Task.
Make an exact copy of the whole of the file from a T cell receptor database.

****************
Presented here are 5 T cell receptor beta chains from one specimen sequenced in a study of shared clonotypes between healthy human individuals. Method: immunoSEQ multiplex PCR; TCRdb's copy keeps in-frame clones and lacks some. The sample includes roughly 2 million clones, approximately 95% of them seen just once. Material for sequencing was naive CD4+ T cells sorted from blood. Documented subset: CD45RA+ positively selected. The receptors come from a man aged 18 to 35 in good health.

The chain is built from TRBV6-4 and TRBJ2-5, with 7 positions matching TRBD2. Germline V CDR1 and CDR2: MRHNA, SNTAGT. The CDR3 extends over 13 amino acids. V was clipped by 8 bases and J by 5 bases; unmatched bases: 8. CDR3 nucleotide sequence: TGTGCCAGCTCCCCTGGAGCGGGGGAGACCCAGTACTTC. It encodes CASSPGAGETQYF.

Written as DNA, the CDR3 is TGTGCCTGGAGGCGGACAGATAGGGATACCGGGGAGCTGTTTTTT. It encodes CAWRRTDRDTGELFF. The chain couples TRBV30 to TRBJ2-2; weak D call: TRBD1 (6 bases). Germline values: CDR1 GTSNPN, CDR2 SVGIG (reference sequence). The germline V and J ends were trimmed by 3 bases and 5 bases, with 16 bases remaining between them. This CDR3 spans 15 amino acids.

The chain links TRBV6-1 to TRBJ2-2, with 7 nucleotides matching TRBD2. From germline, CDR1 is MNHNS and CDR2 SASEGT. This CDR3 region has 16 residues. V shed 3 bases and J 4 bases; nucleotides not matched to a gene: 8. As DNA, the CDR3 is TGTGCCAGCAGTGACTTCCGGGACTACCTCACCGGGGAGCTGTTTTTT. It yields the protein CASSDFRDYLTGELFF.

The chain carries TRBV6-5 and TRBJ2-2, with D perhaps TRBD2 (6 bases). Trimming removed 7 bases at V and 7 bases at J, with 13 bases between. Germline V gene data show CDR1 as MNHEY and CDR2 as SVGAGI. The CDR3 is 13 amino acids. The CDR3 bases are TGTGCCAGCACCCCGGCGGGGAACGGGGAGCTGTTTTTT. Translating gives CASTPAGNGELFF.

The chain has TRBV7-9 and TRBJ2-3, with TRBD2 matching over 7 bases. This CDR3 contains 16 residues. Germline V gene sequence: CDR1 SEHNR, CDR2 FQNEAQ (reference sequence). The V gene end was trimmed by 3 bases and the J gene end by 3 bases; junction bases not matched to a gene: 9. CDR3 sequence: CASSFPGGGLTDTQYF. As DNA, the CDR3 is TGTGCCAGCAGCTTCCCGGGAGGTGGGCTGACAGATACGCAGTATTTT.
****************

Presented here are 5 T cell receptor beta chains from one specimen sequenced in a study of shared clonotypes between healthy human individuals. Method: immunoSEQ multiplex PCR; TCRdb's copy keeps in-frame clones and lacks some. The sample includes roughly 2 million clones, approximately 95% of them seen just once. Material for sequencing was naive CD4+ T cells sorted from blood. Documented subset: CD45RA+ positively selected. The receptors come from a man aged 18 to 35 in good health.

The chain is built from TRBV6-4 and TRBJ2-5, with 7 positions matching TRBD2. Germline V CDR1 and CDR2: MRHNA, SNTAGT. The CDR3 extends over 13 amino acids. V was clipped by 8 bases and J by 5 bases; unmatched bases: 8. CDR3 nucleotide sequence: TGTGCCAGCTCCCCTGGAGCGGGGGAGACCCAGTACTTC. It encodes CASSPGAGETQYF.

Written as DNA, the CDR3 is TGTGCCTGGAGGCGGACAGATAGGGATACCGGGGAGCTGTTTTTT. It encodes CAWRRTDRDTGELFF. The chain couples TRBV30 to TRBJ2-2; weak D call: TRBD1 (6 bases). Germline values: CDR1 GTSNPN, CDR2 SVGIG (reference sequence). The germline V and J ends were trimmed by 3 bases and 5 bases, with 16 bases remaining between them. This CDR3 spans 15 amino acids.

The chain links TRBV6-1 to TRBJ2-2, with 7 nucleotides matching TRBD2. From germline, CDR1 is MNHNS and CDR2 SASEGT. This CDR3 region has 16 residues. V shed 3 bases and J 4 bases; nucleotides not matched to a gene: 8. As DNA, the CDR3 is TGTGCCAGCAGTGACTTCCGGGACTACCTCACCGGGGAGCTGTTTTTT. It yields the protein CASSDFRDYLTGELFF.

The chain carries TRBV6-5 and TRBJ2-2, with D perhaps TRBD2 (6 bases). Trimming removed 7 bases at V and 7 bases at J, with 13 bases between. Germline V gene data show CDR1 as MNHEY and CDR2 as SVGAGI. The CDR3 is 13 amino acids. The CDR3 bases are TGTGCCAGCACCCCGGCGGGGAACGGGGAGCTGTTTTTT. Translating gives CASTPAGNGELFF.

The chain has TRBV7-9 and TRBJ2-3, with TRBD2 matching over 7 bases. This CDR3 contains 16 residues. Germline V gene sequence: CDR1 SEHNR, CDR2 FQNEAQ (reference sequence). The V gene end was trimmed by 3 bases and the J gene end by 3 bases; junction bases not matched to a gene: 9. CDR3 sequence: CASSFPGGGLTDTQYF. As DNA, the CDR3 is TGTGCCAGCAGCTTCCCGGGAGGTGGGCTGACAGATACGCAGTATTTT.